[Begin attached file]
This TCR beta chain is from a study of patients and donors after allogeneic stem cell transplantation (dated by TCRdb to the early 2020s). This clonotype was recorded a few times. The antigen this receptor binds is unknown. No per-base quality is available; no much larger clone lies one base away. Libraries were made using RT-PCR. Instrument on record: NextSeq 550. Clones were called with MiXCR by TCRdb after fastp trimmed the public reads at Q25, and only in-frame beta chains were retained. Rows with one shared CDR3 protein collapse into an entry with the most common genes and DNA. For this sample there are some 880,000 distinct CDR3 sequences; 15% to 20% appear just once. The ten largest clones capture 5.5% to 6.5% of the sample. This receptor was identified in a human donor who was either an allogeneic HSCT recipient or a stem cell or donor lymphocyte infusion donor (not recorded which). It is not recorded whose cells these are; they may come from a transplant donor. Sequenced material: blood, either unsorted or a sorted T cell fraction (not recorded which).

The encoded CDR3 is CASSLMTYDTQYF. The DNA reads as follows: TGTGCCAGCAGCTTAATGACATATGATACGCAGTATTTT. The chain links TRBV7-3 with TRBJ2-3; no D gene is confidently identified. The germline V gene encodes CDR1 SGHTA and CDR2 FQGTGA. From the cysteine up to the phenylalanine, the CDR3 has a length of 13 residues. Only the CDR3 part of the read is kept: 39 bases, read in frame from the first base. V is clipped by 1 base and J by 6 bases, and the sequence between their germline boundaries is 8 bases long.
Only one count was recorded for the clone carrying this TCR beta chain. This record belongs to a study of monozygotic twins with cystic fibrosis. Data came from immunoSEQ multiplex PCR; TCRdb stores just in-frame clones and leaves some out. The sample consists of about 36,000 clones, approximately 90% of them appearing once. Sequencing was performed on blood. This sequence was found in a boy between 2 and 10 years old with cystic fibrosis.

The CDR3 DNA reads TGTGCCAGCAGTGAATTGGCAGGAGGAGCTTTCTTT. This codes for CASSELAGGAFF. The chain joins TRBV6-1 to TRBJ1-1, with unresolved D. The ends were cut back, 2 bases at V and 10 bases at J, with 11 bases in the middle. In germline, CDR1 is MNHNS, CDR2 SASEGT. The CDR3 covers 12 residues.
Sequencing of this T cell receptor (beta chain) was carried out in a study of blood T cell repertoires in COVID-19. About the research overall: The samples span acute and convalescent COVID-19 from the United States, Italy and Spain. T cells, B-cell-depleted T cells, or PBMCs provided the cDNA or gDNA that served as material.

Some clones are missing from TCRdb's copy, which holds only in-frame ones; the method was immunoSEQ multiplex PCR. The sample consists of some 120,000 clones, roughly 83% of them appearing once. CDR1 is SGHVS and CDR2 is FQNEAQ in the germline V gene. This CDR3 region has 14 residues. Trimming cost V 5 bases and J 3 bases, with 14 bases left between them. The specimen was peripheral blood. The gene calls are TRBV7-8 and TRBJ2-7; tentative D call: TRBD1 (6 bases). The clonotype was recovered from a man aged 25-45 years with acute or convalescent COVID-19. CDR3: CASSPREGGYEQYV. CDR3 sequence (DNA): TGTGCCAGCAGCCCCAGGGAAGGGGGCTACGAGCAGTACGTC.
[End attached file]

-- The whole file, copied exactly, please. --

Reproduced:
This TCR beta chain is from a study of patients and donors after allogeneic stem cell transplantation (dated by TCRdb to the early 2020s). This clonotype was recorded a few times. The antigen this receptor binds is unknown. No per-base quality is available; no much larger clone lies one base away. Libraries were made using RT-PCR. Instrument on record: NextSeq 550. Clones were called with MiXCR by TCRdb after fastp trimmed the public reads at Q25, and only in-frame beta chains were retained. Rows with one shared CDR3 protein collapse into an entry with the most common genes and DNA. For this sample there are some 880,000 distinct CDR3 sequences; 15% to 20% appear just once. The ten largest clones capture 5.5% to 6.5% of the sample. This receptor was identified in a human donor who was either an allogeneic HSCT recipient or a stem cell or donor lymphocyte infusion donor (not recorded which). It is not recorded whose cells these are; they may come from a transplant donor. Sequenced material: blood, either unsorted or a sorted T cell fraction (not recorded which).

The encoded CDR3 is CASSLMTYDTQYF. The DNA reads as follows: TGTGCCAGCAGCTTAATGACATATGATACGCAGTATTTT. The chain links TRBV7-3 with TRBJ2-3; no D gene is confidently identified. The germline V gene encodes CDR1 SGHTA and CDR2 FQGTGA. From the cysteine up to the phenylalanine, the CDR3 has a length of 13 residues. Only the CDR3 part of the read is kept: 39 bases, read in frame from the first base. V is clipped by 1 base and J by 6 bases, and the sequence between their germline boundaries is 8 bases long.
Only one count was recorded for the clone carrying this TCR beta chain. This record belongs to a study of monozygotic twins with cystic fibrosis. Data came from immunoSEQ multiplex PCR; TCRdb stores just in-frame clones and leaves some out. The sample consists of about 36,000 clones, approximately 90% of them appearing once. Sequencing was performed on blood. This sequence was found in a boy between 2 and 10 years old with cystic fibrosis.

The CDR3 DNA reads TGTGCCAGCAGTGAATTGGCAGGAGGAGCTTTCTTT. This codes for CASSELAGGAFF. The chain joins TRBV6-1 to TRBJ1-1, with unresolved D. The ends were cut back, 2 bases at V and 10 bases at J, with 11 bases in the middle. In germline, CDR1 is MNHNS, CDR2 SASEGT. The CDR3 covers 12 residues.
Sequencing of this T cell receptor (beta chain) was carried out in a study of blood T cell repertoires in COVID-19. About the research overall: The samples span acute and convalescent COVID-19 from the United States, Italy and Spain. T cells, B-cell-depleted T cells, or PBMCs provided the cDNA or gDNA that served as material.

Some clones are missing from TCRdb's copy, which holds only in-frame ones; the method was immunoSEQ multiplex PCR. The sample consists of some 120,000 clones, roughly 83% of them appearing once. CDR1 is SGHVS and CDR2 is FQNEAQ in the germline V gene. This CDR3 region has 14 residues. Trimming cost V 5 bases and J 3 bases, with 14 bases left between them. The specimen was peripheral blood. The gene calls are TRBV7-8 and TRBJ2-7; tentative D call: TRBD1 (6 bases). The clonotype was recovered from a man aged 25-45 years with acute or convalescent COVID-19. CDR3: CASSPREGGYEQYV. CDR3 sequence (DNA): TGTGCCAGCAGCCCCAGGGAAGGGGGCTACGAGCAGTACGTC.